I receive a lot of questions regarding Idaho FForeclosures and with home inventories at all-time highs the media is talking a lot about foreclosures and many email me or call me and want to know what they can do to buy a foreclosure.
There is a lot of free advice when it comes to purchasing foreclosures and some of it has merit but many don’t give you the true picture. Here is the real procedure that leads to Idaho FForeclosures and what your options are:
There is a lot of free advice when it comes to purchasing foreclosures and some of it has merit but many don’t give you the true picture. Here is the real procedure that leads to Idaho Foreclosures and what your options are:
The borrower is notified of default and the lender sends a “Notice of Default”
The borrower is mailed a “Notice of Trustees Sale” which means the property has now been scheduled to be sold at public auction at a certain future date.
Any time prior to the “Trustees Sale” a borrower can redeem the property by paying all interest, principal and penalties.
If the borrower cannot redeem the property the “Trustees Sale” takes place and the public auction takes place.
Whoever wins the bid for the real property must present a “Cashiers Check” to purchase the property and received “Trustees Deed” for the property.
So at what point can you purchase Idaho foreclosures? You can purchase a property that is in default and prior to going to “Trustees Sale”. In this case the borrower that is in default must cooperate with you to negotiate a sale to you and the lender that is owed money on the property must cooperate. If you purchase a property directly from a borrower that is in “Default” you must have cash to clear off the mortgage company and payoff any principal, interest and penalties due.
Your other option is to attend the “Trustees Sale” as many have the right to do and bid on the property. If you are the winning bid you are given a “Trustees Deed” which is different from “Warranty Deeds” which is the type of deed you receive when you purchase a property from a seller that is not in default.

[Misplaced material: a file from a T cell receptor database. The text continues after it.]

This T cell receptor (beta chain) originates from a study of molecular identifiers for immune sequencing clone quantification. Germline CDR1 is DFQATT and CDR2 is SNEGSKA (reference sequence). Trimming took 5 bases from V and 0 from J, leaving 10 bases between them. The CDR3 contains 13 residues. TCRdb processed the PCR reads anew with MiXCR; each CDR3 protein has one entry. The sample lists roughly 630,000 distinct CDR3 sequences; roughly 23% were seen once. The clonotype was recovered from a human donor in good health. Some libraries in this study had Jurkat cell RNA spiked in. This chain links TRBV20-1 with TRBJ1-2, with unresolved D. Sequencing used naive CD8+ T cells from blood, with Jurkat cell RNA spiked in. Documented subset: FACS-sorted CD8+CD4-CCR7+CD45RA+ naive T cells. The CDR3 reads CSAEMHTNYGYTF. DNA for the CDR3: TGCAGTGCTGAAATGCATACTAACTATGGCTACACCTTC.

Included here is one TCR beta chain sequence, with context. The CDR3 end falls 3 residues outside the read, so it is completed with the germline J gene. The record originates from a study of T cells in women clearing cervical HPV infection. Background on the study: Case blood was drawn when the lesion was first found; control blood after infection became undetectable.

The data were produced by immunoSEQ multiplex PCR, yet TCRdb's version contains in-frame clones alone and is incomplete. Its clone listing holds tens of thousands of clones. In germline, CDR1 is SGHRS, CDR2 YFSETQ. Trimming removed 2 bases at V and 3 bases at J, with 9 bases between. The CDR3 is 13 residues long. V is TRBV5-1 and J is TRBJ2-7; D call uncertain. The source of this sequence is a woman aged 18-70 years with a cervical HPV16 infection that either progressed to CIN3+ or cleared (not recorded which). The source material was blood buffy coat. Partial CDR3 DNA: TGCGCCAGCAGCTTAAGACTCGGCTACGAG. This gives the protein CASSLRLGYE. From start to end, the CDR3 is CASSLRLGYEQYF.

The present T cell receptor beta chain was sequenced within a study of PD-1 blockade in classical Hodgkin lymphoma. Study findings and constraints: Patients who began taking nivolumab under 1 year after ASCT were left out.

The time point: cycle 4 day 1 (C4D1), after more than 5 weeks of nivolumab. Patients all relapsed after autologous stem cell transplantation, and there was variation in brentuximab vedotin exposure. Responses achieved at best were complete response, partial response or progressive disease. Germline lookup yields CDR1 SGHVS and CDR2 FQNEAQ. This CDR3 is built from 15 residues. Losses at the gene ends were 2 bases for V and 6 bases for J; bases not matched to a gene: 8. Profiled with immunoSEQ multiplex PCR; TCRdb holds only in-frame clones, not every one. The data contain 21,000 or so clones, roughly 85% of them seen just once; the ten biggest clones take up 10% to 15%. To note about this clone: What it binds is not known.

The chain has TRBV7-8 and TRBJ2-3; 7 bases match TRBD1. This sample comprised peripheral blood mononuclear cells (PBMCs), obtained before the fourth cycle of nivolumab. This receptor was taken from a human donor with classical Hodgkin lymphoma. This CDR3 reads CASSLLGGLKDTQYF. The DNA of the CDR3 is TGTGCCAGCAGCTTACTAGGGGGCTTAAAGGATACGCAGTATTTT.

What a “Trustees Deed” gives you is simply the title to the property without any warranties or guarantees. It is very possible to get a great deal on a property and inherent thousands of dollars in back property and irrigation taxes and in some cases other hidden expenses you don’t expect. When a property sells at “Trustee Sale” you cannot inspect the interior of the property. Therefore you have no idea what condition the property is in and what kind of repair costs you will inherit.
There are sites like www.realtytrac.com which list what they call “Foreclosed Properties”. Many of the properties advertised on these sites have just been given a “Notice of Default” and some have already been given notice of “Trustees Sale”. What these sites encourage you to do is contact the borrowers that are between the status of “Notice of Default” and the “Trustees Sale” date.
Again, whether you purchase directly from the borrower that has received a “Notice of Default” or your purchase at a “Trustees Sale” there are things you must know about protecting yourself in terms of title insurance and other types of precautions you must take.
The media and many sites would make you believe that buying Idaho foreclosures is a “walk in the park”. This is far from the truth but armed with valuable information you can make a smart sensible purchase.
I have dealt with Idaho foreclosures since 1980 with local and out of state investors. I have worked with and assisted them with the purchase and resale of Idaho foreclosures. It is important that you consult with me or any other person you decide to work with that has the experience before you make the decisions to purchase an Idaho foreclosure.
Good luck to you.